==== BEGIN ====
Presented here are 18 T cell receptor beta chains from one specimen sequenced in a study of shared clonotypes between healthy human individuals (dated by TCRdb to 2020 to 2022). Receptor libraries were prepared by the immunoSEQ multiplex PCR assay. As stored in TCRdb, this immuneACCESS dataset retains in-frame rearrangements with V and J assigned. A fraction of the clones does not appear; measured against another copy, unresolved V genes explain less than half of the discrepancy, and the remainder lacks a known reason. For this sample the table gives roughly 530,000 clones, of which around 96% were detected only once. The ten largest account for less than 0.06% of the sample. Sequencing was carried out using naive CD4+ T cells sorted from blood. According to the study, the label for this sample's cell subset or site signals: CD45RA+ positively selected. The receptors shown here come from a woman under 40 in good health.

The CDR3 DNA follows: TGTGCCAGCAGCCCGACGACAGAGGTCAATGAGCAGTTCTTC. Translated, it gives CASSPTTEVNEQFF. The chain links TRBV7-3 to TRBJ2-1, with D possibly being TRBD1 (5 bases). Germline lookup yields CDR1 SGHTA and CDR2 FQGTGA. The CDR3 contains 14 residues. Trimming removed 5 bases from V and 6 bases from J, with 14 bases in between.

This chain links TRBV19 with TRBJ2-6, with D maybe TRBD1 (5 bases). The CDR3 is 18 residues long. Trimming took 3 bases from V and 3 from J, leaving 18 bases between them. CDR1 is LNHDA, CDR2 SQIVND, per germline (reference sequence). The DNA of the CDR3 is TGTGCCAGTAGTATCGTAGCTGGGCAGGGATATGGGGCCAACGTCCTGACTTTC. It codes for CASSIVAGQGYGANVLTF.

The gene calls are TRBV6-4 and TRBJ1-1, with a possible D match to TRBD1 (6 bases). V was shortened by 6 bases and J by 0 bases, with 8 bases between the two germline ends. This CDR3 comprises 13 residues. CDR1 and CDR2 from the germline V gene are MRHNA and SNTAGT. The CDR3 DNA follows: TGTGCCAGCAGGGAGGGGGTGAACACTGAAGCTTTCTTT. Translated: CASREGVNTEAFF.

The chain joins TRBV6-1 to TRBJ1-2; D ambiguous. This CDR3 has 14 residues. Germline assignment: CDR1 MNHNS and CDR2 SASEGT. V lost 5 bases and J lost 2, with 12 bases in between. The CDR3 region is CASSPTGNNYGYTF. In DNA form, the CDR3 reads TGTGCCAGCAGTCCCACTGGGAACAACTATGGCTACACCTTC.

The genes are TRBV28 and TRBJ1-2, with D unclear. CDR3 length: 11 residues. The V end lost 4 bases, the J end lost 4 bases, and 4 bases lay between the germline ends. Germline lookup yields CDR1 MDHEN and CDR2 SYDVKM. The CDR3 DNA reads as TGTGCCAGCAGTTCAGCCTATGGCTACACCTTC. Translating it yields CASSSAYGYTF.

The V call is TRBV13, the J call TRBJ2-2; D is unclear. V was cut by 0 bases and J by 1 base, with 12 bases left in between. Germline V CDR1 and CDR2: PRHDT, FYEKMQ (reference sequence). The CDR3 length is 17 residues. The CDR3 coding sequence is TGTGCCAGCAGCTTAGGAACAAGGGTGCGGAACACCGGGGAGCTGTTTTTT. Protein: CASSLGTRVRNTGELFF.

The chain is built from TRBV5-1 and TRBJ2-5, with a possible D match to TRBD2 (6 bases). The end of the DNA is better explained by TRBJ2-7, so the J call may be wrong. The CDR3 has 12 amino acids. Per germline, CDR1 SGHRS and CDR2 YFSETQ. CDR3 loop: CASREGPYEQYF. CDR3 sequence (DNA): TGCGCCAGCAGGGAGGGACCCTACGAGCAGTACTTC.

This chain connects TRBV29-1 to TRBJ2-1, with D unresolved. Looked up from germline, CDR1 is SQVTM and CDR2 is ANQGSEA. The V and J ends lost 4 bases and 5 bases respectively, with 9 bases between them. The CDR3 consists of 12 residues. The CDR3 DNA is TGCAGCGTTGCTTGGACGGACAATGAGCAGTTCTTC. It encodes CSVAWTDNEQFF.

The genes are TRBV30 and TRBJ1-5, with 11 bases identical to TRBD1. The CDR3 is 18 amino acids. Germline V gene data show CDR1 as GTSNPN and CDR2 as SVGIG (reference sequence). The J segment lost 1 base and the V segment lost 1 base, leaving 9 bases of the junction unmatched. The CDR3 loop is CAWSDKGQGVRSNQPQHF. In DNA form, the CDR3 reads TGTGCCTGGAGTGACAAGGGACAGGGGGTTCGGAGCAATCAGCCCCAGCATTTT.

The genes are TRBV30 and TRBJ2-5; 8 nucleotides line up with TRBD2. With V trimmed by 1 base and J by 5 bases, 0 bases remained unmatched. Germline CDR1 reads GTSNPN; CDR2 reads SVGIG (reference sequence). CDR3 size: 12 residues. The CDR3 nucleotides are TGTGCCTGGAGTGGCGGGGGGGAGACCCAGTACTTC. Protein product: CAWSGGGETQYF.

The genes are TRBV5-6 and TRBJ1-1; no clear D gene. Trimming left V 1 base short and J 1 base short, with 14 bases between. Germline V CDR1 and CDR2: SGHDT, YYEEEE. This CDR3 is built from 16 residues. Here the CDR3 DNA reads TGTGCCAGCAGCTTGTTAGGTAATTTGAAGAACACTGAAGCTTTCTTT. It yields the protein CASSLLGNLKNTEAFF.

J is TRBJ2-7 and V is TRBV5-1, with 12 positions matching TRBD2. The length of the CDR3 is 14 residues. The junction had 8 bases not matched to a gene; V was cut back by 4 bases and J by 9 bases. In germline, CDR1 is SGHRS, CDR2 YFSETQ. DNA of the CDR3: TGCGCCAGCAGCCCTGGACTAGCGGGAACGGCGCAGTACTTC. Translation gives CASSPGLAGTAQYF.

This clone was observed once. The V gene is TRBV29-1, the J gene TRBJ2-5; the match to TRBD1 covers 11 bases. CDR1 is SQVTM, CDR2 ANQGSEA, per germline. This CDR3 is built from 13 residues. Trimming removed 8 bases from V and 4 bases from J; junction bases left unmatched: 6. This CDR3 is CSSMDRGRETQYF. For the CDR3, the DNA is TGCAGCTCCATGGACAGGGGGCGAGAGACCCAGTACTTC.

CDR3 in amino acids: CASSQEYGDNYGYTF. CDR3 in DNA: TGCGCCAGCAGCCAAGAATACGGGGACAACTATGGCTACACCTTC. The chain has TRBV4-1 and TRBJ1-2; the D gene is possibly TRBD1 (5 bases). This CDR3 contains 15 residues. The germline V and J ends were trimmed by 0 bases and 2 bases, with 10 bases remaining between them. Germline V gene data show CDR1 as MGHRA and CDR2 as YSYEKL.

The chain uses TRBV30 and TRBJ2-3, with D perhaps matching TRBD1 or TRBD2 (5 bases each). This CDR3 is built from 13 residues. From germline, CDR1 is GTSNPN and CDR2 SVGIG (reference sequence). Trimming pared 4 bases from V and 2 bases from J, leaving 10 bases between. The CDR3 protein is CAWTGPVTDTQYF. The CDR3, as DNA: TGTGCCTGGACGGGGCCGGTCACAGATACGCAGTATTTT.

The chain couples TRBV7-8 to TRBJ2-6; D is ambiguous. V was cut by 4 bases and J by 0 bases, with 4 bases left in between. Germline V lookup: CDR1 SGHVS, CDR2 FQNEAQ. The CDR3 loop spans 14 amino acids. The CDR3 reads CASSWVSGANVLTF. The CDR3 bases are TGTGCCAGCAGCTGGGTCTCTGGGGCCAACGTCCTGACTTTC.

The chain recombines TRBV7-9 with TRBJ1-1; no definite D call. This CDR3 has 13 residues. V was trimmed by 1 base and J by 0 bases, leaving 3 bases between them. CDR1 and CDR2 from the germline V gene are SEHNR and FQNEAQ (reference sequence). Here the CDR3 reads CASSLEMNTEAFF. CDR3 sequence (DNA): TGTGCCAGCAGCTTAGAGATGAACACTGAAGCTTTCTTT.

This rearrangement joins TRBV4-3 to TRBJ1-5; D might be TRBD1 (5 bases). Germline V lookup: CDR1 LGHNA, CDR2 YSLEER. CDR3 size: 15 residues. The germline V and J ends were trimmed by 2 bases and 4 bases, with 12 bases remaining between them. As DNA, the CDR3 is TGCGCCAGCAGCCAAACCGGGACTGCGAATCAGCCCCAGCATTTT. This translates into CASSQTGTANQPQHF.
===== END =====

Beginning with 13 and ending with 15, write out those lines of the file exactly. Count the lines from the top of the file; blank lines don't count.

J is TRBJ2-7 and V is TRBV5-1, with 12 positions matching TRBD2. The length of the CDR3 is 14 residues. The junction had 8 bases not matched to a gene; V was cut back by 4 bases and J by 9 bases. In germline, CDR1 is SGHRS, CDR2 YFSETQ. DNA of the CDR3: TGCGCCAGCAGCCCTGGACTAGCGGGAACGGCGCAGTACTTC. Translation gives CASSPGLAGTAQYF.

This clone was observed once. The V gene is TRBV29-1, the J gene TRBJ2-5; the match to TRBD1 covers 11 bases. CDR1 is SQVTM, CDR2 ANQGSEA, per germline. This CDR3 is built from 13 residues. Trimming removed 8 bases from V and 4 bases from J; junction bases left unmatched: 6. This CDR3 is CSSMDRGRETQYF. For the CDR3, the DNA is TGCAGCTCCATGGACAGGGGGCGAGAGACCCAGTACTTC.

CDR3 in amino acids: CASSQEYGDNYGYTF. CDR3 in DNA: TGCGCCAGCAGCCAAGAATACGGGGACAACTATGGCTACACCTTC. The chain has TRBV4-1 and TRBJ1-2; the D gene is possibly TRBD1 (5 bases). This CDR3 contains 15 residues. The germline V and J ends were trimmed by 0 bases and 2 bases, with 10 bases remaining between them. Germline V gene data show CDR1 as MGHRA and CDR2 as YSYEKL.